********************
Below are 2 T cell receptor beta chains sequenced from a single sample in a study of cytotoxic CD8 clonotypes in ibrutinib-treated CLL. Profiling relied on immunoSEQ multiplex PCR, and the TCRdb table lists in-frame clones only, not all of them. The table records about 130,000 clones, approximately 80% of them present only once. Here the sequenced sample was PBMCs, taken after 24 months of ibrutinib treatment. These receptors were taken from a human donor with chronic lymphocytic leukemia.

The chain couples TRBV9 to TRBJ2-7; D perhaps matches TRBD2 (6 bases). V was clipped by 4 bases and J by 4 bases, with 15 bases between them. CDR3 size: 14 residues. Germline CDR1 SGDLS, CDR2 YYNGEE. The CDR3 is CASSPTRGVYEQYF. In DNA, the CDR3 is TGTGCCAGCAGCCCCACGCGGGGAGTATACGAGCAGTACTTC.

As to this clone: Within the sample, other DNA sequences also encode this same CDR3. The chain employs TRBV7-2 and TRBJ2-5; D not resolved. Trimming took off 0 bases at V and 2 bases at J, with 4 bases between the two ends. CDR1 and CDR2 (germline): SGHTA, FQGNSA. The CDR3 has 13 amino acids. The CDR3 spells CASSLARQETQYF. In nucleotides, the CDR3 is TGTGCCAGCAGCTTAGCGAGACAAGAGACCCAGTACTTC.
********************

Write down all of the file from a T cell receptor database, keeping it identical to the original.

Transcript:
Below are 2 T cell receptor beta chains sequenced from a single sample in a study of cytotoxic CD8 clonotypes in ibrutinib-treated CLL. Profiling relied on immunoSEQ multiplex PCR, and the TCRdb table lists in-frame clones only, not all of them. The table records about 130,000 clones, approximately 80% of them present only once. Here the sequenced sample was PBMCs, taken after 24 months of ibrutinib treatment. These receptors were taken from a human donor with chronic lymphocytic leukemia.

The chain couples TRBV9 to TRBJ2-7; D perhaps matches TRBD2 (6 bases). V was clipped by 4 bases and J by 4 bases, with 15 bases between them. CDR3 size: 14 residues. Germline CDR1 SGDLS, CDR2 YYNGEE. The CDR3 is CASSPTRGVYEQYF. In DNA, the CDR3 is TGTGCCAGCAGCCCCACGCGGGGAGTATACGAGCAGTACTTC.

As to this clone: Within the sample, other DNA sequences also encode this same CDR3. The chain employs TRBV7-2 and TRBJ2-5; D not resolved. Trimming took off 0 bases at V and 2 bases at J, with 4 bases between the two ends. CDR1 and CDR2 (germline): SGHTA, FQGNSA. The CDR3 has 13 amino acids. The CDR3 spells CASSLARQETQYF. In nucleotides, the CDR3 is TGTGCCAGCAGCTTAGCGAGACAAGAGACCCAGTACTTC.